Next, Liz gave her pitch for using contemporary short stories in the English classroom, particularly as an opening unit, such stories being accessible to a variety of students (including those with attendance issues). These high-quality stories can be taught in a single class period (or two), and they offer students the opportunity to engage with a wide variety of voices while allowing the teacher the opportunity to establish (or remediate) essential skills.
We had prepared to use three short stories—Sticks by George Saunders, The Flowers by Amy Walker, and How to Talk to Your Mother (Notes) by Lorrie Moore—but we only got through the first two.
Each of those stories (Sticks and The Flowers) fits onto a single page, but each story is very meaty. We asked our participants to read and annotate each story, and, despite (as mentioned) each story being only one page, they each led to a wide-ranging academic discussion of the significant choices being made by the author.
(Note: all of the above was great, great, great, and a lot of fun, because our participants were so great, and also because Liz is so great at this.)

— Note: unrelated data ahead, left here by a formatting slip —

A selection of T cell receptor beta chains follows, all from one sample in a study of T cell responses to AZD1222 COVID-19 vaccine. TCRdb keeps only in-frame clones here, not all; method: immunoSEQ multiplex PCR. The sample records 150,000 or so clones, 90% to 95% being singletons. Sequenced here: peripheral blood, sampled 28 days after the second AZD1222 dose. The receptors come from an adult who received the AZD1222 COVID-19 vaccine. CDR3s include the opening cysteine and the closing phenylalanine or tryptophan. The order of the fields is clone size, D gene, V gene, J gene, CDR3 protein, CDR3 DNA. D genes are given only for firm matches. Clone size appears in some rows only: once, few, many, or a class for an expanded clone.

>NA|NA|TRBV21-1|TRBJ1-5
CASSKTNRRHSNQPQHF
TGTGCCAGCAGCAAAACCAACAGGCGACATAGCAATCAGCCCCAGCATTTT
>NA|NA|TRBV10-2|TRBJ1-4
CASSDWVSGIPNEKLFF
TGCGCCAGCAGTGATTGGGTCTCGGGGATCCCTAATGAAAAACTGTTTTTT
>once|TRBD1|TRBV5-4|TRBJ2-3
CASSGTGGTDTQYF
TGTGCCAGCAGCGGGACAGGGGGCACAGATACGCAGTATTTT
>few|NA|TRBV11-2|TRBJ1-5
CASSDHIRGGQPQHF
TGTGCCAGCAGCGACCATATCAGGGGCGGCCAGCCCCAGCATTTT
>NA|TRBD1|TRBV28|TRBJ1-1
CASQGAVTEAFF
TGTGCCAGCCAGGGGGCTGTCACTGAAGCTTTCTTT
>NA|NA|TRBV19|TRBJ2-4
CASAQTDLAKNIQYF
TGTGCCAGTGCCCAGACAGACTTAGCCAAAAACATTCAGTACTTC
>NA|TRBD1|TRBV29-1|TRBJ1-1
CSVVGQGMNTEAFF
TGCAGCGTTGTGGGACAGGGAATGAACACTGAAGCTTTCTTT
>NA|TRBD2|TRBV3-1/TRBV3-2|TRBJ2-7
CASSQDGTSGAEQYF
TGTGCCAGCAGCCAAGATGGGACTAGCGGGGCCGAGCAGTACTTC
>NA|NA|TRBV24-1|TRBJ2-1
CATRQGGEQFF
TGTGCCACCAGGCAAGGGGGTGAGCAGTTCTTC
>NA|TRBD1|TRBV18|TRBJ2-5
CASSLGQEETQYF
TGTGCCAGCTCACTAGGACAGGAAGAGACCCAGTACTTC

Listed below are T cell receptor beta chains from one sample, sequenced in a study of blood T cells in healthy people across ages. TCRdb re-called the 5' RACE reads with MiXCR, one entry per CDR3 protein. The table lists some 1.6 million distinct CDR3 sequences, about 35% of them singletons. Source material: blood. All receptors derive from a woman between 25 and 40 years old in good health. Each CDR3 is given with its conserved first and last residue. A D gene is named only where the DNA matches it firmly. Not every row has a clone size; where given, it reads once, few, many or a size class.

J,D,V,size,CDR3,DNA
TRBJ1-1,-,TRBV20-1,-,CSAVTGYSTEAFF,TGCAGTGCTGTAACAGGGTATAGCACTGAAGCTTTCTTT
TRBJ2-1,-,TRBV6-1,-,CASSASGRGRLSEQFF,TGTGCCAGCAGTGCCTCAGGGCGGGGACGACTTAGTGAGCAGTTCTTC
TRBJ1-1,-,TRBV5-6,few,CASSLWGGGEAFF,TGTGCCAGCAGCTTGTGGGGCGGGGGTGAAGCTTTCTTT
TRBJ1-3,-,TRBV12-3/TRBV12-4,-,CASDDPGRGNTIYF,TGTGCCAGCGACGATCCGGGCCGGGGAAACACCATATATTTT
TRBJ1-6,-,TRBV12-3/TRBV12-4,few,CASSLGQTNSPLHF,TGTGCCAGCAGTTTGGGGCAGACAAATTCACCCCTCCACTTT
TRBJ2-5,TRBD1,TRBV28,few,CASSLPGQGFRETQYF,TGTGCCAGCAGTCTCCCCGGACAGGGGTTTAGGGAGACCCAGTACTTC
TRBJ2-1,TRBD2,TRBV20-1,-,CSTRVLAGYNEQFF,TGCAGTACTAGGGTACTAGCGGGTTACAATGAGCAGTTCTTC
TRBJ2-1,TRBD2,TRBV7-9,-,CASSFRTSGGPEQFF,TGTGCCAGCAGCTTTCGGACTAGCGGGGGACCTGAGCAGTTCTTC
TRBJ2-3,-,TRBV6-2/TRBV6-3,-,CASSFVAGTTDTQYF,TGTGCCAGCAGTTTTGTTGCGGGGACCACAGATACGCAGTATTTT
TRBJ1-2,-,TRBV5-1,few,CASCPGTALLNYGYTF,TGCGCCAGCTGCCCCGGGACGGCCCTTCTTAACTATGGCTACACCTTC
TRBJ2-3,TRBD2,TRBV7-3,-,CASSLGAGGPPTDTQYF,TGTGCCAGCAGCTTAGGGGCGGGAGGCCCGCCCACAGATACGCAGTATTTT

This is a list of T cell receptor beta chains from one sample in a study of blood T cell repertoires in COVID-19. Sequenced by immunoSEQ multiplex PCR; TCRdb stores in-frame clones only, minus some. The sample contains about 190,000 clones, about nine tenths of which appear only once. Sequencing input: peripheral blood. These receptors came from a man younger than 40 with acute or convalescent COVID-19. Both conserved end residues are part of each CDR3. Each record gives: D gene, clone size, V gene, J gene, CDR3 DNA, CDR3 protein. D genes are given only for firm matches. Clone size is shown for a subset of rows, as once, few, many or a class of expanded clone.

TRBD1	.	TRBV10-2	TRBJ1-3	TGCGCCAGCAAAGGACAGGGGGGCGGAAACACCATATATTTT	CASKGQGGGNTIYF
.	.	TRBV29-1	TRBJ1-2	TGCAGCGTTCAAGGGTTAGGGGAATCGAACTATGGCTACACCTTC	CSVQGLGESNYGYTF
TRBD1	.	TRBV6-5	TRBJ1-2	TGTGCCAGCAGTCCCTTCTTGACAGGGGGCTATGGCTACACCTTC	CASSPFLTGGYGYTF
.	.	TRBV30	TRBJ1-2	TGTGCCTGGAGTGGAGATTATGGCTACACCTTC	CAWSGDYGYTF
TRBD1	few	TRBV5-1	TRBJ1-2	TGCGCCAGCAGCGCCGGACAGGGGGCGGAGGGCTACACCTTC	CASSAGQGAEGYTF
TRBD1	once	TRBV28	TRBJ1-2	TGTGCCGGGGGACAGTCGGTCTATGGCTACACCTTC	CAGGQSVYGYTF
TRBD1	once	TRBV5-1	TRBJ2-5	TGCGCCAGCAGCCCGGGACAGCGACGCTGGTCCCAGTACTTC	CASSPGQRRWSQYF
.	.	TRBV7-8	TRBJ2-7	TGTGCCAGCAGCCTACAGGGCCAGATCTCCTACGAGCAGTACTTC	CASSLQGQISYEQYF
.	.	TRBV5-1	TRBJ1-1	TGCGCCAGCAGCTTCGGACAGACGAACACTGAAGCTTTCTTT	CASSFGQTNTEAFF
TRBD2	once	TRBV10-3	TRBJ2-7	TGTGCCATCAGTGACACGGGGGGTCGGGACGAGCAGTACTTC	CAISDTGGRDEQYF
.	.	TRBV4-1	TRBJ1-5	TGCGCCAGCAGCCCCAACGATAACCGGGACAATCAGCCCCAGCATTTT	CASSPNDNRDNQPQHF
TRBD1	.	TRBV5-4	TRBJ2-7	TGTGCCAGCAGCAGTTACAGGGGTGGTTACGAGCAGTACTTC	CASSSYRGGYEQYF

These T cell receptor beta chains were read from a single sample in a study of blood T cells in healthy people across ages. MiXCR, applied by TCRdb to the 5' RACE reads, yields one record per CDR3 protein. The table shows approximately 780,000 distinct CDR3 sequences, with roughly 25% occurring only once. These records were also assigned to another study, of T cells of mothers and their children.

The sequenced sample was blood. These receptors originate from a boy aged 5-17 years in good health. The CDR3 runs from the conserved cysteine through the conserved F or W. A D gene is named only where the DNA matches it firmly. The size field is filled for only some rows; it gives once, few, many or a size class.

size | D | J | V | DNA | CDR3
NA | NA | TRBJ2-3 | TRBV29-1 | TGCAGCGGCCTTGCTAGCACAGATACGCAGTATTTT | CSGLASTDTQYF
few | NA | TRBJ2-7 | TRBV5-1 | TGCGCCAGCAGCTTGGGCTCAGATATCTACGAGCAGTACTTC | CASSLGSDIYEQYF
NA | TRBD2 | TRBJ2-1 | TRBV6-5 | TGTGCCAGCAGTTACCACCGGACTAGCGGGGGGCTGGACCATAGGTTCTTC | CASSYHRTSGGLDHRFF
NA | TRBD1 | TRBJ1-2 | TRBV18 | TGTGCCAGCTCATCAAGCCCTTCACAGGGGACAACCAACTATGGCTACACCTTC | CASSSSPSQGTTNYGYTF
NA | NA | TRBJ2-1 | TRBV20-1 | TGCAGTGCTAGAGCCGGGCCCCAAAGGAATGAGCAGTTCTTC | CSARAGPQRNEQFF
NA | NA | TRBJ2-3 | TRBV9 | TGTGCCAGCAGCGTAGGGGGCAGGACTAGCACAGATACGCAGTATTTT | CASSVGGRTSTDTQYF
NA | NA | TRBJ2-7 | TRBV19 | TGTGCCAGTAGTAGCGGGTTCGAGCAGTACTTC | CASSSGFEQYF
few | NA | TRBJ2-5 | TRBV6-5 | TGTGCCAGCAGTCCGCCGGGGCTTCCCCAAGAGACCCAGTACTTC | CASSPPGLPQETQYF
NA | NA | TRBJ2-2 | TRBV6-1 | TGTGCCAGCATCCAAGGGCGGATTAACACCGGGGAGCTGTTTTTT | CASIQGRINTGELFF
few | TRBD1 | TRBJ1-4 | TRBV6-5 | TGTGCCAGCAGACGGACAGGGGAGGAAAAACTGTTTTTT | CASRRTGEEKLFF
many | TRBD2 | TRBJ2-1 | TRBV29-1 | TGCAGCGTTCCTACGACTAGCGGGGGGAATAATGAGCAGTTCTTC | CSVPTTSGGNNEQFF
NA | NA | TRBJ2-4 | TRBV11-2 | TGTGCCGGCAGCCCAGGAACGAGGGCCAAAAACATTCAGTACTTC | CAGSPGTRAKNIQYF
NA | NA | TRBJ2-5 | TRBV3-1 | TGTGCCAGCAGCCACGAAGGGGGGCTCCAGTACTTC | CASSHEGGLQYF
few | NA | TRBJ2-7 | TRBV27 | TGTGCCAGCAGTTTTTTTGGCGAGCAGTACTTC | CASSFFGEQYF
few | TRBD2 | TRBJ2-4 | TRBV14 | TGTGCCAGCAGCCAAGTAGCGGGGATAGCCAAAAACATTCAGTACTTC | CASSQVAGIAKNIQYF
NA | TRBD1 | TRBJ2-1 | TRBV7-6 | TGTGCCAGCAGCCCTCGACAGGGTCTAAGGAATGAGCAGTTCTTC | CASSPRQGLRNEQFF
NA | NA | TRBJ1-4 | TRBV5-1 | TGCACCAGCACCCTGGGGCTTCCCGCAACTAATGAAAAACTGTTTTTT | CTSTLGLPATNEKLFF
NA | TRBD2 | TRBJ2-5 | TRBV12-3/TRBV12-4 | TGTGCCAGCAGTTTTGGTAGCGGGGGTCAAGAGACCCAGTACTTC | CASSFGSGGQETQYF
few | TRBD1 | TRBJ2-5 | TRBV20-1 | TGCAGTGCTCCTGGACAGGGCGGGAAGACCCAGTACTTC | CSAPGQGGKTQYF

We ended with a discussion of narrative structure (the traditional plot curve, which is sometimes incorrectly perceived as a restraint to creativity and voice [a view I once embarrassingly held] but that instead allows for infinite variation).
We were getting short of our time, there were several slides to go, and I was sort of floundering, describing the plots of Pixar movies. Liz would later say that when I gave a third such example, she knew I was in trouble.
But a participant saved me by asking if, when learning about this narrative structure, which is so obvious in Pixar movies, students can apply the elements (ground situation, inciting incident, conflict, complications, climax, resolution) to something like The Flowers, which is so short and describes a single event.
This was exactly where, despite all floundering, we were supposed to be headed, and, as a group, we tried it. It turns out, despite being only one page and describing only one incident, The Flowers “fits” the narrative structure perfectly (infinite variation).
So, we modeled lessons on two one-page short stories (Sticks, by the way, Liz describes as the only “magic bullet” for English teachers: a two-paragraph story that students always like and always have so much to say about). Each story is accessible to a variety of students, and each story provides the opportunity for critical reading, critical thinking, analytical writing, and academic discussion.
Several people came up at the end to buy books (which was very nice), and a few told us that it was the best presentation they had been to all weekend (but maybe they say that to all the presenters).